Friday, December 5, 2014

December Blues

Winter has finally come to Paris. After a delightfully drawn out autumn, the chestnut trees are finally shaking the last of their amber leaves from their limbs. The city seems to fold in on itself, the streets getting quieter and the days getting shorter. Pedestrians buried under bundles of scarves and hats, rushing from one warm spot to the next, flooding the metro and bus lines.

I am one of those people who is affected by weather, truly affected. If it's rainy, I feel melancholy and introverted. If it's sunny and warm, you'll find me dancing on the streets. But this Paris winter is really doing a number on me. I feel like everything I do is in slow motion, like I'm pulling my arms and legs through a thick mud. I can't seem to fully wake up, as if I'm only 80% there most of the time. It's like my mind is reverting hibernation, and my body is begrudgingly following.
My girl Sara gets me.

I always feel more quiet, more reflective in the wintertime, but I think being an expat makes everything a little more quiet, a little more solemn during the holidays. It hits right after Thanksgiving, after thumbing through everyone's white square pictures of pumpkin pie and family portraits. You realize you have a whole month of holidays away from home headed your way.

It's rounding out that dreaded third month now, the month during a transition that makes you feel like you are going to break. All the au pair blogs and expat forums say it: "Whatever you do, don't leave before month 4," they said. "The fourth month is the hardest month, stick with it," they said. And now I know. By now I've visited most of the big sights to see in Paris, I've explored the neighborhoods, I've met the new people. The novelty is rubbing off, even for Paris.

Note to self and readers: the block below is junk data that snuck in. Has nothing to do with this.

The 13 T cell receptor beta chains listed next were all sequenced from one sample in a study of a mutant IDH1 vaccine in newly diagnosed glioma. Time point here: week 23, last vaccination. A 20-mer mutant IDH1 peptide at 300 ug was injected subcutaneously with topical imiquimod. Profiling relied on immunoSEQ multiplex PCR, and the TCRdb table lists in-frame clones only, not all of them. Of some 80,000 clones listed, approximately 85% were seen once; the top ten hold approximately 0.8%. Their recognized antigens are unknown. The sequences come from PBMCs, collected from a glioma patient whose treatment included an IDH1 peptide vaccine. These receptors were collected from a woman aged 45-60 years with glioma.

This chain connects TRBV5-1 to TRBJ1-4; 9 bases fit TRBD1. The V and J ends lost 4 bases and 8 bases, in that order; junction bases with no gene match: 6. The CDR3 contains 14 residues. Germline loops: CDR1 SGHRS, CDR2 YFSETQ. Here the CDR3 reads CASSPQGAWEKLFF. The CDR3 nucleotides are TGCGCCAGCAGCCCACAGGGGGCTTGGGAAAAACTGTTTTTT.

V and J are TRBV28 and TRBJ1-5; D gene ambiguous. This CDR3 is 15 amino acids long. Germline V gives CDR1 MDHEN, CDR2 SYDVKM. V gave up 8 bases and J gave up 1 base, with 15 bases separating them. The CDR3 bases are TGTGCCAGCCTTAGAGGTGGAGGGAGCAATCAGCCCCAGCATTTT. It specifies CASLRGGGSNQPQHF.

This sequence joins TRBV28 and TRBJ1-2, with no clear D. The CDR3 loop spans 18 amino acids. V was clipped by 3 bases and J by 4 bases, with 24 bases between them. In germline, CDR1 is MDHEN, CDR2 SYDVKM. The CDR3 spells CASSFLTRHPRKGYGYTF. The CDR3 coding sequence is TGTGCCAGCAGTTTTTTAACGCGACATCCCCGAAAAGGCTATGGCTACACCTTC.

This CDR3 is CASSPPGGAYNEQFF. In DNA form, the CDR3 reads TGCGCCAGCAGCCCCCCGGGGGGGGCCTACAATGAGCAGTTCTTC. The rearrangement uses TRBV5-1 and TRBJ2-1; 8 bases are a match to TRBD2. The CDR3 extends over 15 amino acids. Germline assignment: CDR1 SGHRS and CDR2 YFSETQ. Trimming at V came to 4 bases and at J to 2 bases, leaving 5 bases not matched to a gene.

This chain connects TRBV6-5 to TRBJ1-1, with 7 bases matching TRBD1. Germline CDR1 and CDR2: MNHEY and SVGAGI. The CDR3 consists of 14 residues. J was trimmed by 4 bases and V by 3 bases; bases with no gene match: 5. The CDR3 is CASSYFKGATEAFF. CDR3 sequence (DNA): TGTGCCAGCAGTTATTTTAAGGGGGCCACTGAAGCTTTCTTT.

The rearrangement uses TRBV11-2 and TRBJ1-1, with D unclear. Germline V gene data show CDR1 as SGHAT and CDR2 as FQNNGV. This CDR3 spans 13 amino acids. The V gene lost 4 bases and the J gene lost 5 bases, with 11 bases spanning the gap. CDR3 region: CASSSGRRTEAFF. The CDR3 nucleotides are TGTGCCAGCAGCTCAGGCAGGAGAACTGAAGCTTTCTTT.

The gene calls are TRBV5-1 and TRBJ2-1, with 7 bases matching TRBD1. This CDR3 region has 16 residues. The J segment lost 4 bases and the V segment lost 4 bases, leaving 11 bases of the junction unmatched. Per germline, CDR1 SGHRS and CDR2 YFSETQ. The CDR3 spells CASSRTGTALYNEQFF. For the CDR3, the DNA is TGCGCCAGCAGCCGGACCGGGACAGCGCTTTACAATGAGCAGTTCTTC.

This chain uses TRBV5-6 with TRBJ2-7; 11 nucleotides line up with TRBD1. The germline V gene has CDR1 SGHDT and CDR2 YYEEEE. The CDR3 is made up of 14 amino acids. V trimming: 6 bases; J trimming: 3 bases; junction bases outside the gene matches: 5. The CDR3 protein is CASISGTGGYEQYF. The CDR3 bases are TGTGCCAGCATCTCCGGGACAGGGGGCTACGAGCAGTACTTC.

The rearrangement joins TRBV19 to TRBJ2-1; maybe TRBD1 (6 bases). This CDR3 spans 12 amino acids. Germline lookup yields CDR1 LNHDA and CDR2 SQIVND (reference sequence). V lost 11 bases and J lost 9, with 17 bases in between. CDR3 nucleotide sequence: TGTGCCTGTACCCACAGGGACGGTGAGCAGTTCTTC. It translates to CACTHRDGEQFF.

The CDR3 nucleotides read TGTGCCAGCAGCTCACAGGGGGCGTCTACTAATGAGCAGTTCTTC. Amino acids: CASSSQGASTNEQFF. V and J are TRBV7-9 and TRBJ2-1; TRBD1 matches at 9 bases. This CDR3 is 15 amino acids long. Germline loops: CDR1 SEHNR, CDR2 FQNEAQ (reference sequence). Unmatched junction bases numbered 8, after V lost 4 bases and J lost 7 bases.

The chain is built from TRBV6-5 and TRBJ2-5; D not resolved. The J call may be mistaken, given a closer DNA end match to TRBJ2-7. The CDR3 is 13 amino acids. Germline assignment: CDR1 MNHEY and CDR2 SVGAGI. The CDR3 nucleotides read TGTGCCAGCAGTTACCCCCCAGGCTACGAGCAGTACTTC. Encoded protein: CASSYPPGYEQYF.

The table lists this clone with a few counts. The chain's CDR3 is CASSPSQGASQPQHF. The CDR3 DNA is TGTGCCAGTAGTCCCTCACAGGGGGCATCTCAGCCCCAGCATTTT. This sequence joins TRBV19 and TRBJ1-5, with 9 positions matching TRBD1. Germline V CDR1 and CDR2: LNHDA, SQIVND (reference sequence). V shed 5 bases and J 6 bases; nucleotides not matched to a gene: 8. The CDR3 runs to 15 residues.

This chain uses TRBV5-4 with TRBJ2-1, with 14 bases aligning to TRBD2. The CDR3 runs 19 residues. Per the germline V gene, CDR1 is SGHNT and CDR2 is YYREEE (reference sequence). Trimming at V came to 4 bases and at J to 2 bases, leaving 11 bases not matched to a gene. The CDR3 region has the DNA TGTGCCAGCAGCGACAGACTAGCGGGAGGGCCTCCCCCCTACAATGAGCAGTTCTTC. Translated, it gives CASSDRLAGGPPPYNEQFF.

And my novelty with people from back home is rubbing off too. Friends have moved on, made changes, started new seasons of life, without me. Texts don't come as often. Scheduling FaceTime and Skype dates becomes more difficult. Excuses come more often about not having time, when really they simply aren't making time. And some friends just fall away altogether, because the only thing we had in common was proximity. But it's part of the whole experience, spending a year abroad. It's a new level of independence you learn when you step away from your comfortable cushion of familiarity. It's something special that only being an expat can give you. 

So while I won't give in entirely to these December blues, I will just give in enough, enough to learn about myself and my heart. I will not go back to bed in the morning, no matter how much I want to; I will go get lost in a museum or library. I think that's the key to surviving the dreaded fourth month: not to give in, but to give out. Not to ignore the colder, more somber feelings blowing through the brain, but to use them. Not to drift around in a listless fog of denial, but to excavate the heart, to take advantage of the cave-seeking instincts to find the treasure buried deep within.  Channeling those winter blues into discovering or developing a new layer of yourself. Change forces you to choose, to choose sorrow or joy, to choose to be a victim or a champion. As for me, I choose to be a champion for joy.

Besides, Christmas is just around the corner....

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